April 28, 2008

ORV Have you wondered Why Derb Carter even got the chance to win? The history Part

It is easy to blame the SELC and its partners for the lawsuit that may close our beaches. Its easy to say the NPS should have adopted rules on beach driving several decades ago. Ok, there are lots of people to blame. Their motivations are clear and not particularly sinister in their context. Environmental groups protecting the environment and a bureaucracy, well, being a bureaucracy, The real mystery of this saga is Judge Boyle. The judge who started the chain last summer by declaring beach driving illegal, The Judge has telegraphed his intention see ORV use in the seashore curtailed if not eliminated. There are a lot of problems in the world a powerful federal judge could target, drugs, poverty, free speech. What pushed Judge Boyle to focus on four wheeling on a small strip of sand? Some friends pointed me to a story, a story that may explain just that.
The story opens in Ocracoke, a June night in 2003. Four young freinds come to the island to celebrate the end of school. They have been partying and the driver is drunk. The driver's name in George Wheatley, one of the freinds is a German exchange student named Juliane Strauch:
Wheatly arrived in a Jeep owned by his father's business. Witnesses said he drove along the beach recklessly, getting his Jeep stuck in the sand twice.
Then Wheatly got two male friends and Strauch into his Jeep and took off. Witnesses estimated that he was driving at 50 or 60 mph. Suddenly, the Jeep disappeared. When Strauch's friends arrived at the scene, they found the Jeep flipped over in the water.
Wheatly and one other passenger were uninjured. Another passenger was slightly injured. Strauch died at the scene.

The incident happens in a national seashore, on US government property so the case ends up in federal court. The case goes to trail:
The jury found him guilty of:
  • Knowingly killing Juliane Strauch in the commission of (1) unlawful acts not amounting to a felony, that is, driving while impaired and reckless driving, or (2) in the commission in an unlawful manner and without due caution and circumspection of a lawful act which might produce death.
..He could receive a maximum sentence of six years imprisonment, a $250,000.00 fine, and three years of supervised release.
In addition, WHEATLY was found guilty of the following misdemeanors:
  • Reckless driving;
  • Unsafe operation of a motor vehicle
  • Possession of alcohol by a person under the age of 21;
  • Carrying an open container of alcohol within a vehicle; and
  • Driving under the influence.
He pled guilty to not wearing a seatbelt, also a misdemeanor.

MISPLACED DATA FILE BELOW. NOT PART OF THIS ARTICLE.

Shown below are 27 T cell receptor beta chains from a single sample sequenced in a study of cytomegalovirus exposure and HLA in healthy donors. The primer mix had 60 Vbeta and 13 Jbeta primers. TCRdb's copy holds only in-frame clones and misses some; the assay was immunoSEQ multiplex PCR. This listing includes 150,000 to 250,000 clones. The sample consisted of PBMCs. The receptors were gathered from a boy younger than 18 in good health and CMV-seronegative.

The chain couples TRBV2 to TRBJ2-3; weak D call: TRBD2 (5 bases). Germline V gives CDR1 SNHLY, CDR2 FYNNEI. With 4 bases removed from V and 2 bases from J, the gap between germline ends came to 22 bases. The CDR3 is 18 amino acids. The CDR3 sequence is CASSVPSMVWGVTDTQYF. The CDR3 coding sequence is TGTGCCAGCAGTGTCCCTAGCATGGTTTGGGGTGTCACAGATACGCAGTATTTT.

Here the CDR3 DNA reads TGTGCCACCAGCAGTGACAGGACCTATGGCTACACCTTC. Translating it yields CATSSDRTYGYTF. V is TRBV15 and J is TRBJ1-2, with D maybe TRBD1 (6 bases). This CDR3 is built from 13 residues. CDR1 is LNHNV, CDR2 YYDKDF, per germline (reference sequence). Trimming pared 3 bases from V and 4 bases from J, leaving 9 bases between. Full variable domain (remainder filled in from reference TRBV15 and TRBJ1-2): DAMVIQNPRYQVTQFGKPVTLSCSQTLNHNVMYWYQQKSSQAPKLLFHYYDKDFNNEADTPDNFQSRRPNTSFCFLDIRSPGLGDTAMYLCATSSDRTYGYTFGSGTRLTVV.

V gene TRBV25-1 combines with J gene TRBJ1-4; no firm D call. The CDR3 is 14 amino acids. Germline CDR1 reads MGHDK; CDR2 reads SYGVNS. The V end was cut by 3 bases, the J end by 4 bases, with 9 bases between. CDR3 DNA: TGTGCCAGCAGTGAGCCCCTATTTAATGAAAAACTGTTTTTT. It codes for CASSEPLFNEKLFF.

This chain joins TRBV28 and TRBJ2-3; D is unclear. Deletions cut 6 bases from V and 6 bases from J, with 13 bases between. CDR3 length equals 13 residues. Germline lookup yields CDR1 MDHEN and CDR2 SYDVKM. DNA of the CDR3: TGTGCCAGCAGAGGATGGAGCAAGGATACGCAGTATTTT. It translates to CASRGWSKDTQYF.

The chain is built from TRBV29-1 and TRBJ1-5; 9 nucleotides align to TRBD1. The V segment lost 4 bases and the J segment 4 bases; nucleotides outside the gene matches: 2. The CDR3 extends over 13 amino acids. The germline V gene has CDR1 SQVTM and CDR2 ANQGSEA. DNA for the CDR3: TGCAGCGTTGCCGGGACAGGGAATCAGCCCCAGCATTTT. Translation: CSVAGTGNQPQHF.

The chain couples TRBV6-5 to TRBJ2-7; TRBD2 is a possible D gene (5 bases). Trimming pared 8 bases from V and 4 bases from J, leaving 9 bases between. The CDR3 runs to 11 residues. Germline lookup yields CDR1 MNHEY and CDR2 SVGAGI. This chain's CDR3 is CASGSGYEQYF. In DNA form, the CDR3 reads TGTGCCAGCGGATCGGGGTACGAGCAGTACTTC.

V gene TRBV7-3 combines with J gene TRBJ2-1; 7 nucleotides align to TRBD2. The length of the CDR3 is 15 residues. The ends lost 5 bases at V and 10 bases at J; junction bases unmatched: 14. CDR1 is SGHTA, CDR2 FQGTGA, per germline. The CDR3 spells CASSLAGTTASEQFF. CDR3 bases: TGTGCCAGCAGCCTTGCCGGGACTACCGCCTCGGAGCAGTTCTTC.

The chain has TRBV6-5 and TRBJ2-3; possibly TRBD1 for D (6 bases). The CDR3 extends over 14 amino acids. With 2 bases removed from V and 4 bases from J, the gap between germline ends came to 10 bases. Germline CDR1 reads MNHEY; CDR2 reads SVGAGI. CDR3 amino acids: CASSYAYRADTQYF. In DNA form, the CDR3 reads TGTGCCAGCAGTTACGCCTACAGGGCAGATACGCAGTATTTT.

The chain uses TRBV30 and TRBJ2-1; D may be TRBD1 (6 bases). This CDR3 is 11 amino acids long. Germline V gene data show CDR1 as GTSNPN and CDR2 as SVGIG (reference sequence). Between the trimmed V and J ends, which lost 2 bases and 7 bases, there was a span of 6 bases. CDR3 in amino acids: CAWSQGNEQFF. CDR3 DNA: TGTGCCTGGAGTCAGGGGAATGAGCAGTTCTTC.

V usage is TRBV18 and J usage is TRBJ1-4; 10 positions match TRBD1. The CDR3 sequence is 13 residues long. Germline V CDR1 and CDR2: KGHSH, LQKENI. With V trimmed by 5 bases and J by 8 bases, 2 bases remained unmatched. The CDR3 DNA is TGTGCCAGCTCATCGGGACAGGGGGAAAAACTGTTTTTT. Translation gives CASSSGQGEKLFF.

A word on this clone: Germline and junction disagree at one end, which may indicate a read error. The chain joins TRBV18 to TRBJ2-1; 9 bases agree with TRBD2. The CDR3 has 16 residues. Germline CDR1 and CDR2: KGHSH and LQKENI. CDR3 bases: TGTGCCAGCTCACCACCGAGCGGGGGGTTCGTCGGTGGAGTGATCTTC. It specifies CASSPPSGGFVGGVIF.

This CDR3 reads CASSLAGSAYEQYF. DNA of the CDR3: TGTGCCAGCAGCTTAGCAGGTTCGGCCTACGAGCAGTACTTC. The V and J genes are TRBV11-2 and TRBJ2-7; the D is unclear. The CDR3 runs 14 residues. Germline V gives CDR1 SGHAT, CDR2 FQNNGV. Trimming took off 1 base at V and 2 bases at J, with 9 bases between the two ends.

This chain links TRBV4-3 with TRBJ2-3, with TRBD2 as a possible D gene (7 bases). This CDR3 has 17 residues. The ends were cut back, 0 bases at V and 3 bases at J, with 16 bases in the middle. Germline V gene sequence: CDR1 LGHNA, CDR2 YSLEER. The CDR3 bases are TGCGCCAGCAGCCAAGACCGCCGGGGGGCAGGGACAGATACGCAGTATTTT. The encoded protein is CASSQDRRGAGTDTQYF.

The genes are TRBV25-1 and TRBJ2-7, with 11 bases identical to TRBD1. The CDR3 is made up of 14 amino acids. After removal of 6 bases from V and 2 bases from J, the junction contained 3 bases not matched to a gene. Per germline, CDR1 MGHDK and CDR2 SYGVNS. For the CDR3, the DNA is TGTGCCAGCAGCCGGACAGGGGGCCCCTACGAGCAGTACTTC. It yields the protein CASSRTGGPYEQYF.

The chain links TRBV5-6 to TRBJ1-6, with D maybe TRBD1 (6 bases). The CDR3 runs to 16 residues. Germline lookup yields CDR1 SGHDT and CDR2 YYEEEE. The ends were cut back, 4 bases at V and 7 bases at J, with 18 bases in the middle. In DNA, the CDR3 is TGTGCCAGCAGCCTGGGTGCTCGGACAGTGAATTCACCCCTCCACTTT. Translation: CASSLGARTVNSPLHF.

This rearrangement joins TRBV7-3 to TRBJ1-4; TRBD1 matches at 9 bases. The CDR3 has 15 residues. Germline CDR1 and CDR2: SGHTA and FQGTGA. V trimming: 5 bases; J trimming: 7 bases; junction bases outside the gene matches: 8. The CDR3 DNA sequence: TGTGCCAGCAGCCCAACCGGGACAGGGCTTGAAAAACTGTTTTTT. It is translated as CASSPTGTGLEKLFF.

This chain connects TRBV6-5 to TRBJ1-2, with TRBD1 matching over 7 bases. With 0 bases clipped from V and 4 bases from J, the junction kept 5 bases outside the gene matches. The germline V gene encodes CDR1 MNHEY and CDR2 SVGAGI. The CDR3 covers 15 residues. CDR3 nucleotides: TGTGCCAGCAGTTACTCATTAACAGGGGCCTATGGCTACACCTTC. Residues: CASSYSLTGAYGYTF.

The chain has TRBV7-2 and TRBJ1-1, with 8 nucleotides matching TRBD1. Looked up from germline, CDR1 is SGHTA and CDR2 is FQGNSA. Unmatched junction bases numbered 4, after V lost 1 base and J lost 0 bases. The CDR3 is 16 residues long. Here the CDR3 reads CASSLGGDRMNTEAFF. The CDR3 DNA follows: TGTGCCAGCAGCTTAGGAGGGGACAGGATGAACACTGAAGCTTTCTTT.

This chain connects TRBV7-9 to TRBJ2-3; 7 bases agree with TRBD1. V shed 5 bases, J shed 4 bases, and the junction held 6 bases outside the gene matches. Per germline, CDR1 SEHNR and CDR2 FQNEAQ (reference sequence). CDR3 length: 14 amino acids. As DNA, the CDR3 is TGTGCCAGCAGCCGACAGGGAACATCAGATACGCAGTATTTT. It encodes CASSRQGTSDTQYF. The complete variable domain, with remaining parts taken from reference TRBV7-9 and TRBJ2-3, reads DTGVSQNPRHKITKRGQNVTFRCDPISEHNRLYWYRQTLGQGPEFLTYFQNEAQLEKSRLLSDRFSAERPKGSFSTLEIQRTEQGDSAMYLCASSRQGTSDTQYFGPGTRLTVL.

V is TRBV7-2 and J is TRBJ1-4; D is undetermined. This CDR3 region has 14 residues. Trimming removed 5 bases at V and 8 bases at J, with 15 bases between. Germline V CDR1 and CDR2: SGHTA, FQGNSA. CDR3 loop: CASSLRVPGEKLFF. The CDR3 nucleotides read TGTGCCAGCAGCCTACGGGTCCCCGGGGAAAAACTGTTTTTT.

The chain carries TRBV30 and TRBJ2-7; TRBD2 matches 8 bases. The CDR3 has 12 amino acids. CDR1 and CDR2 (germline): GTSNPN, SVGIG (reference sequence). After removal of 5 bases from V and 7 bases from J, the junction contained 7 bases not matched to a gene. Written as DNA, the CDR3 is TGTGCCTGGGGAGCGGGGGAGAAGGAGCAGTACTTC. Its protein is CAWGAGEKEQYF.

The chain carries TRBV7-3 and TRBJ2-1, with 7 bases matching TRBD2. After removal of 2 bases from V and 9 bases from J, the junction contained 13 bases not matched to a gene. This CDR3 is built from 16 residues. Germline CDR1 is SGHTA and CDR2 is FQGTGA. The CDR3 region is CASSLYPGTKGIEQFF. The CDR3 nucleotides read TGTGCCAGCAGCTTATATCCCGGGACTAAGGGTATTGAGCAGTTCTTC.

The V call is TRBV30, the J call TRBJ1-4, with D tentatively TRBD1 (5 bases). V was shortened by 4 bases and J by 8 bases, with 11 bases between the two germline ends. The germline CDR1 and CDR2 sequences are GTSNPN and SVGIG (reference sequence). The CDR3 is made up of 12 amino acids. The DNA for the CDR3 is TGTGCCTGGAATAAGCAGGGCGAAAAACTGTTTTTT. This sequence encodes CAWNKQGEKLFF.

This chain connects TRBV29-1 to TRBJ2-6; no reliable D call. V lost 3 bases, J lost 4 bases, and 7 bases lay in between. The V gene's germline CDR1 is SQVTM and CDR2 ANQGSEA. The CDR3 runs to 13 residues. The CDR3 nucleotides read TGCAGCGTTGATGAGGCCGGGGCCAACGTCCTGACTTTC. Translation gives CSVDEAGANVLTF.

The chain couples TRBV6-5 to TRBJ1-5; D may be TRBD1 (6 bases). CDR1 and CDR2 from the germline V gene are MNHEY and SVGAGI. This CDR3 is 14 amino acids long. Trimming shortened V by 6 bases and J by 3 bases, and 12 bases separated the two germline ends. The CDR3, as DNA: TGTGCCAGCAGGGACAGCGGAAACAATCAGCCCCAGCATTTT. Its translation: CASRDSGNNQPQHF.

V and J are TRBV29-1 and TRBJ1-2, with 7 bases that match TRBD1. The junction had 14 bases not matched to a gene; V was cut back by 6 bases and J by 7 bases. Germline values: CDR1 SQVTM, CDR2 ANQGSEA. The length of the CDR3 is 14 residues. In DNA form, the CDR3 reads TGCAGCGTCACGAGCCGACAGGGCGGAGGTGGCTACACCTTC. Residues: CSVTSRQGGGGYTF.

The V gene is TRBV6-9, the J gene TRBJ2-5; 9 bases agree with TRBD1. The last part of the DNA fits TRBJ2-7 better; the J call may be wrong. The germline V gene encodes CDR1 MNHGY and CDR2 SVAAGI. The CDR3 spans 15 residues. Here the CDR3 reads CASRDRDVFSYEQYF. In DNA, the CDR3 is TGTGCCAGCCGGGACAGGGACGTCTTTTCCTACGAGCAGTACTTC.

George Edward Wheatly Jr., 20, of Beaufort, was sentenced in U.S. District Court to three years, nine months in federal prison, to be followed by three years of supervised release, then five years of probation.

Lets take a step back. In 1940 CR Wheatly was a delegate to the Republican National Convention. CR Wheatly is George Wheatly's grandfather. in 2004 Jule Wheatly, another family member, served in the Executive Committee of the state Republican party. The Wheatly family is prominent in NC Republican circles, especially if those circles are in eastern North Carolina.
The Judge who presided over the Wheatly case, the judge who sentenced George Wheatly to 3 years in prison was appointed to the bench by Pres. Ronald Reagan in 1984 after working for Sen Jesse Helms in congress, them moving to Elizabeth City to join a local law firm. That Judge was Terrance Boyle, Chief Judge of the U.S. District Court for the Eastern District of North Carolina.
It is not hard to accept that the tragic death of a young exchange student joy riding on an unsupervised beach made an impression on Judge Boyle. It is not hard to accept that sentancing the son of a prominent Republican family, a family he undoubtedly knew, made a lasting impression.
I don't know the precise relationship between Judge Boyle and the Wheatlys. I feel confident they knew each other. Others, tell me they are close but I don't know that. They don't need to be close for the events to touch Judge Boyle. In fact participants don't know need to know each other for the tragic death of a young German girl to anger a powerful federal judge, to make him aware of the dangers of unregulated beach driving.
Blue Radio has a page devoted to the Wheatly-Strauch story. I can't find much else on the web about the incident. It happened 6 years ago, a lot has changed. Judge Boyle, apparently has not. He is still concerned about beach driving and how he is using his role as a judge address that concern.
I expect that this week Judge Boyle will set his hand to a settlement in the ORV lawsuit. That settlement was framed by the lawyers from the SELC, the NPS and the intervenors like Dare County and that settlement will be framed by George Wheatly and Juliane Strauch.
I started of by talking about the motives of the SELC and the NPS. Judge Boyle's motives are not as clear but his interest now has a context and tha may help us understand his actions.

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At 5:20 PM, Blogger KYScoast said...


Nice job connecting the dots on this story and giving us perspective on the human context Judge Boyle works within.


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